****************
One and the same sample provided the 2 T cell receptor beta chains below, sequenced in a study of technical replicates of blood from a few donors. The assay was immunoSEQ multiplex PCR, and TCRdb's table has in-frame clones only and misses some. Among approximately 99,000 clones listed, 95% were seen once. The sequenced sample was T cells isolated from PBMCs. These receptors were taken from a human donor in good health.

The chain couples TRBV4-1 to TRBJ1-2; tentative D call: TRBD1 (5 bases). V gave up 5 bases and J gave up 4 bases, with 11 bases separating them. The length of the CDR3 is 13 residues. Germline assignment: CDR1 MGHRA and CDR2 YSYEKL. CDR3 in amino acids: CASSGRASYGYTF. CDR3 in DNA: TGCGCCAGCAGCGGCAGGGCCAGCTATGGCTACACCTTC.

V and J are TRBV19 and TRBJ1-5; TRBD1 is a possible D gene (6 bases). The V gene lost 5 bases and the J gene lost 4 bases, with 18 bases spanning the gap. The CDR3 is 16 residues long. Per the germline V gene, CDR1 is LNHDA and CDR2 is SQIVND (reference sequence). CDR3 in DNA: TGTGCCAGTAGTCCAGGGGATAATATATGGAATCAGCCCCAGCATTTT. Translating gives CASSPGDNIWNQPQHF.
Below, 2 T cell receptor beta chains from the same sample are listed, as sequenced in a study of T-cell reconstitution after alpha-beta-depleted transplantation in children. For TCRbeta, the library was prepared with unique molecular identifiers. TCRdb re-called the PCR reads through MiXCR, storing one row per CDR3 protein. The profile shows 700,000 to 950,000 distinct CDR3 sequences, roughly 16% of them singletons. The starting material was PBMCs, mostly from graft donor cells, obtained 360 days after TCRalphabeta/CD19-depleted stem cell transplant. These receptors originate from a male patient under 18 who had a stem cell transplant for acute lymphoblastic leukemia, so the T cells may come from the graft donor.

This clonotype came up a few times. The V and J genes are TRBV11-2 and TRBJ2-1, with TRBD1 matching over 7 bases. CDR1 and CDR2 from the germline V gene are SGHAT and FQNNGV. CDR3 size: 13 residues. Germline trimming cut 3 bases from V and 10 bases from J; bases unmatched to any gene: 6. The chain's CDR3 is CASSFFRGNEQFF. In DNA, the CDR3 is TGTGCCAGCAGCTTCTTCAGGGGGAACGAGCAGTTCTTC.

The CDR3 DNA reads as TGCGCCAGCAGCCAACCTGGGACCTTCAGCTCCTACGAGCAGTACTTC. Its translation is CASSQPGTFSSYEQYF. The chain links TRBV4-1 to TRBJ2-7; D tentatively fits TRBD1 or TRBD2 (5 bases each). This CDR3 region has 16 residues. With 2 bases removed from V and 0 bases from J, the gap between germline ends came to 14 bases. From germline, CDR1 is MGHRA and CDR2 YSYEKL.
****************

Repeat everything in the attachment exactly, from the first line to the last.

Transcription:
One and the same sample provided the 2 T cell receptor beta chains below, sequenced in a study of technical replicates of blood from a few donors. The assay was immunoSEQ multiplex PCR, and TCRdb's table has in-frame clones only and misses some. Among approximately 99,000 clones listed, 95% were seen once. The sequenced sample was T cells isolated from PBMCs. These receptors were taken from a human donor in good health.

The chain couples TRBV4-1 to TRBJ1-2; tentative D call: TRBD1 (5 bases). V gave up 5 bases and J gave up 4 bases, with 11 bases separating them. The length of the CDR3 is 13 residues. Germline assignment: CDR1 MGHRA and CDR2 YSYEKL. CDR3 in amino acids: CASSGRASYGYTF. CDR3 in DNA: TGCGCCAGCAGCGGCAGGGCCAGCTATGGCTACACCTTC.

V and J are TRBV19 and TRBJ1-5; TRBD1 is a possible D gene (6 bases). The V gene lost 5 bases and the J gene lost 4 bases, with 18 bases spanning the gap. The CDR3 is 16 residues long. Per the germline V gene, CDR1 is LNHDA and CDR2 is SQIVND (reference sequence). CDR3 in DNA: TGTGCCAGTAGTCCAGGGGATAATATATGGAATCAGCCCCAGCATTTT. Translating gives CASSPGDNIWNQPQHF.
Below, 2 T cell receptor beta chains from the same sample are listed, as sequenced in a study of T-cell reconstitution after alpha-beta-depleted transplantation in children. For TCRbeta, the library was prepared with unique molecular identifiers. TCRdb re-called the PCR reads through MiXCR, storing one row per CDR3 protein. The profile shows 700,000 to 950,000 distinct CDR3 sequences, roughly 16% of them singletons. The starting material was PBMCs, mostly from graft donor cells, obtained 360 days after TCRalphabeta/CD19-depleted stem cell transplant. These receptors originate from a male patient under 18 who had a stem cell transplant for acute lymphoblastic leukemia, so the T cells may come from the graft donor.

This clonotype came up a few times. The V and J genes are TRBV11-2 and TRBJ2-1, with TRBD1 matching over 7 bases. CDR1 and CDR2 from the germline V gene are SGHAT and FQNNGV. CDR3 size: 13 residues. Germline trimming cut 3 bases from V and 10 bases from J; bases unmatched to any gene: 6. The chain's CDR3 is CASSFFRGNEQFF. In DNA, the CDR3 is TGTGCCAGCAGCTTCTTCAGGGGGAACGAGCAGTTCTTC.

The CDR3 DNA reads as TGCGCCAGCAGCCAACCTGGGACCTTCAGCTCCTACGAGCAGTACTTC. Its translation is CASSQPGTFSSYEQYF. The chain links TRBV4-1 to TRBJ2-7; D tentatively fits TRBD1 or TRBD2 (5 bases each). This CDR3 region has 16 residues. With 2 bases removed from V and 0 bases from J, the gap between germline ends came to 14 bases. From germline, CDR1 is MGHRA and CDR2 YSYEKL.